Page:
One of the biggest challenges with SharePoint 2007 was working with enterprise wide content types. Fortunately, Microsoft heard the screaming and made a major change to SharePoint 2010 that supports an enterprise approach.

Working through the process of developing an enterprise information management strategy uncovers elements common across the organization. These commonalities should result in the establishment of a set of core content types, each with a standard set of metadata attributes.

The Trouble With SharePoint Pre 2010

A fundamental challenge faced by organizations with respect to specifying content types and metadata in earlier versions of SharePoint has been the inability to easily repurpose or reuse them across site collections.

Because site collections have represented fairly strict boundaries, most organizations have been forced to design and build custom solutions to get around this problem. Synchronization of content types and metadata across site collections required them to be copied or updated to each site collection, either manually by an administrator or programmatically through workarounds to the system itself.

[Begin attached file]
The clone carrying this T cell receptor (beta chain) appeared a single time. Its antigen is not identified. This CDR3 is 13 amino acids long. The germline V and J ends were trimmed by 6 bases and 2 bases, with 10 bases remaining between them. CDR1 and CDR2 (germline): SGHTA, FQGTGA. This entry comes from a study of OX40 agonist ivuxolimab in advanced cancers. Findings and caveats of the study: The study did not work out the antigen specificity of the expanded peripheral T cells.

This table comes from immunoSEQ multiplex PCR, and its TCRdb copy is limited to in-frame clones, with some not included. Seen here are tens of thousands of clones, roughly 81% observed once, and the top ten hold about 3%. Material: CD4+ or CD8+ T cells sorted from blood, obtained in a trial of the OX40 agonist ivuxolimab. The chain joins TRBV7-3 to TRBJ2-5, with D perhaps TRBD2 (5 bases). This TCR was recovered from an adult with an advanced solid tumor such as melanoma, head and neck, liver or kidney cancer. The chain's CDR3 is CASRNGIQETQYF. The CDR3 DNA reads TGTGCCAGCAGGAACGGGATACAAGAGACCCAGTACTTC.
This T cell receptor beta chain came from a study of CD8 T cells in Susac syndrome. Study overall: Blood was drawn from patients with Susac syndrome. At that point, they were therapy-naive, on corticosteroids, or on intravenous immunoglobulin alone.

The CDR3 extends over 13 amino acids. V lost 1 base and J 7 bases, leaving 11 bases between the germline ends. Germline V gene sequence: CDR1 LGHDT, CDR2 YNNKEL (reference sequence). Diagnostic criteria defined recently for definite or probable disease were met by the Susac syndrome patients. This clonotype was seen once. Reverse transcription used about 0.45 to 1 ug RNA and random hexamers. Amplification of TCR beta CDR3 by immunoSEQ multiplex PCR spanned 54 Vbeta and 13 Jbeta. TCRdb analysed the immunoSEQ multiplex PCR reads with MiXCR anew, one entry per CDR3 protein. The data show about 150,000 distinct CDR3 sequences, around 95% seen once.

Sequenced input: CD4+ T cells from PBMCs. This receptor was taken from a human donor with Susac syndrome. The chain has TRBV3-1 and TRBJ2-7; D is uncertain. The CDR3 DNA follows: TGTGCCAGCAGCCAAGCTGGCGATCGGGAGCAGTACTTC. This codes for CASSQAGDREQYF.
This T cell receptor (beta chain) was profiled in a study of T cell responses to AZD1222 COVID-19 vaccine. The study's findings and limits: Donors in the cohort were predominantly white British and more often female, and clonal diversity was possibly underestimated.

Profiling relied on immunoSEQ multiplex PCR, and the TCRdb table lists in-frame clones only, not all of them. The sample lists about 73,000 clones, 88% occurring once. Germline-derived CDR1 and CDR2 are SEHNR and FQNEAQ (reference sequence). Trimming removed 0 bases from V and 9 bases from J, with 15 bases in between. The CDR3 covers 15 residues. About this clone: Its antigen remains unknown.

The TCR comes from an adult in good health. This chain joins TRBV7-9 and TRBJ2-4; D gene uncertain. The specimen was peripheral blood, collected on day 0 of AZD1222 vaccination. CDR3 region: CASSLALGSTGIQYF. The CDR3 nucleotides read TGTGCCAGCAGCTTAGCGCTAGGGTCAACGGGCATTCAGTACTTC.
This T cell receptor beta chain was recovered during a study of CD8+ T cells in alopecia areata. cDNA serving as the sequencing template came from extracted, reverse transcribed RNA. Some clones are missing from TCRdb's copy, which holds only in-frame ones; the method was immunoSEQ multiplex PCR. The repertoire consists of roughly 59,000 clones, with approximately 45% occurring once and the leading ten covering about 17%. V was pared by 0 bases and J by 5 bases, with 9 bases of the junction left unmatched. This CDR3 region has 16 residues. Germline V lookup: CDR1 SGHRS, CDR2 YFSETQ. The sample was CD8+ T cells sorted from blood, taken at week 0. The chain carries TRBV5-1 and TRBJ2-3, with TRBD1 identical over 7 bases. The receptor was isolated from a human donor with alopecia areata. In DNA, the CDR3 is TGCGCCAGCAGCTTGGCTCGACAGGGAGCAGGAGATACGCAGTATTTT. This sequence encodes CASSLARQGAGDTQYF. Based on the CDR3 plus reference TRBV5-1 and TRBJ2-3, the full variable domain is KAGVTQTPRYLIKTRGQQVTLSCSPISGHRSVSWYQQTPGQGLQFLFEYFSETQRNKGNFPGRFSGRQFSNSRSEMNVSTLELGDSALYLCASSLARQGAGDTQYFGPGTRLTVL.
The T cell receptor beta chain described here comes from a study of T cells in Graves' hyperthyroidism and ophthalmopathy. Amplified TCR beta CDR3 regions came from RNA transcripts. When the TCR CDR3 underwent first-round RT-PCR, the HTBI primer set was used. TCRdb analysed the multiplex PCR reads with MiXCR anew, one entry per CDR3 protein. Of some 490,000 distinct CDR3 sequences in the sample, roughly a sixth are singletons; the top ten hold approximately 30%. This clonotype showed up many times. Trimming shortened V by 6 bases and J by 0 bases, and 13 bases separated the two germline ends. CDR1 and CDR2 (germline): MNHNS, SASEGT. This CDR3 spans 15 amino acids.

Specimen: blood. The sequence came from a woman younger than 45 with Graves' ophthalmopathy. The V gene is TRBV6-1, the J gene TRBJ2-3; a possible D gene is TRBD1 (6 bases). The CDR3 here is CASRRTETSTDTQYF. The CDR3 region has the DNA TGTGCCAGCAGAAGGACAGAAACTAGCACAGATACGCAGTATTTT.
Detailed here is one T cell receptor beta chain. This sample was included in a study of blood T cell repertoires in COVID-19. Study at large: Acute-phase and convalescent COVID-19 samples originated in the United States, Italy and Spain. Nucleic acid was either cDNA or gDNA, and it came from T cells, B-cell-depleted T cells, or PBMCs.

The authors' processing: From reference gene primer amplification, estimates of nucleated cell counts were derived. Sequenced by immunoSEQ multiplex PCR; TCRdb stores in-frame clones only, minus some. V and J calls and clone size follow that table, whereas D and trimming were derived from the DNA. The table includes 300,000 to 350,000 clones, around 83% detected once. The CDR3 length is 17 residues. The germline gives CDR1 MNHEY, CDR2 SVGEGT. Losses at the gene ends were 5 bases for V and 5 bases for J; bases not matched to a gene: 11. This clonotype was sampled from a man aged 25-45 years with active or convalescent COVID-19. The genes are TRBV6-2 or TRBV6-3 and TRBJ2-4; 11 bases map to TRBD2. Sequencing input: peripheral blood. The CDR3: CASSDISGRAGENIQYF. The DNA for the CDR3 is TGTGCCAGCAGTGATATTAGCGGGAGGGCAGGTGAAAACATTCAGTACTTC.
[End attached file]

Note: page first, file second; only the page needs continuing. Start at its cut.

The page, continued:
Enter the Content Type Hub

Fortunately, SharePoint 2010 has addressed this issue through the implementation of Content Type Hubs. With the Content Type Hub, a specific site collection is selected to act as the central repository for content types intended for use enterprise-wide. Content types that are made part of the hub can then be syndicated, or published out, for consumption across other site collections.

What this means is that modifications to a global content type can now easily be pushed out to all site collections where it is being used, simplifying management.

Taxonomy and Metadata in SharePoint 2010

This was part five of a series on Taxonomy and Metadata in SharePoint 2010. The first four posts in the series — if you haven't read them — are:

Next up we take a look at information lifecycle management through the application of retention stages.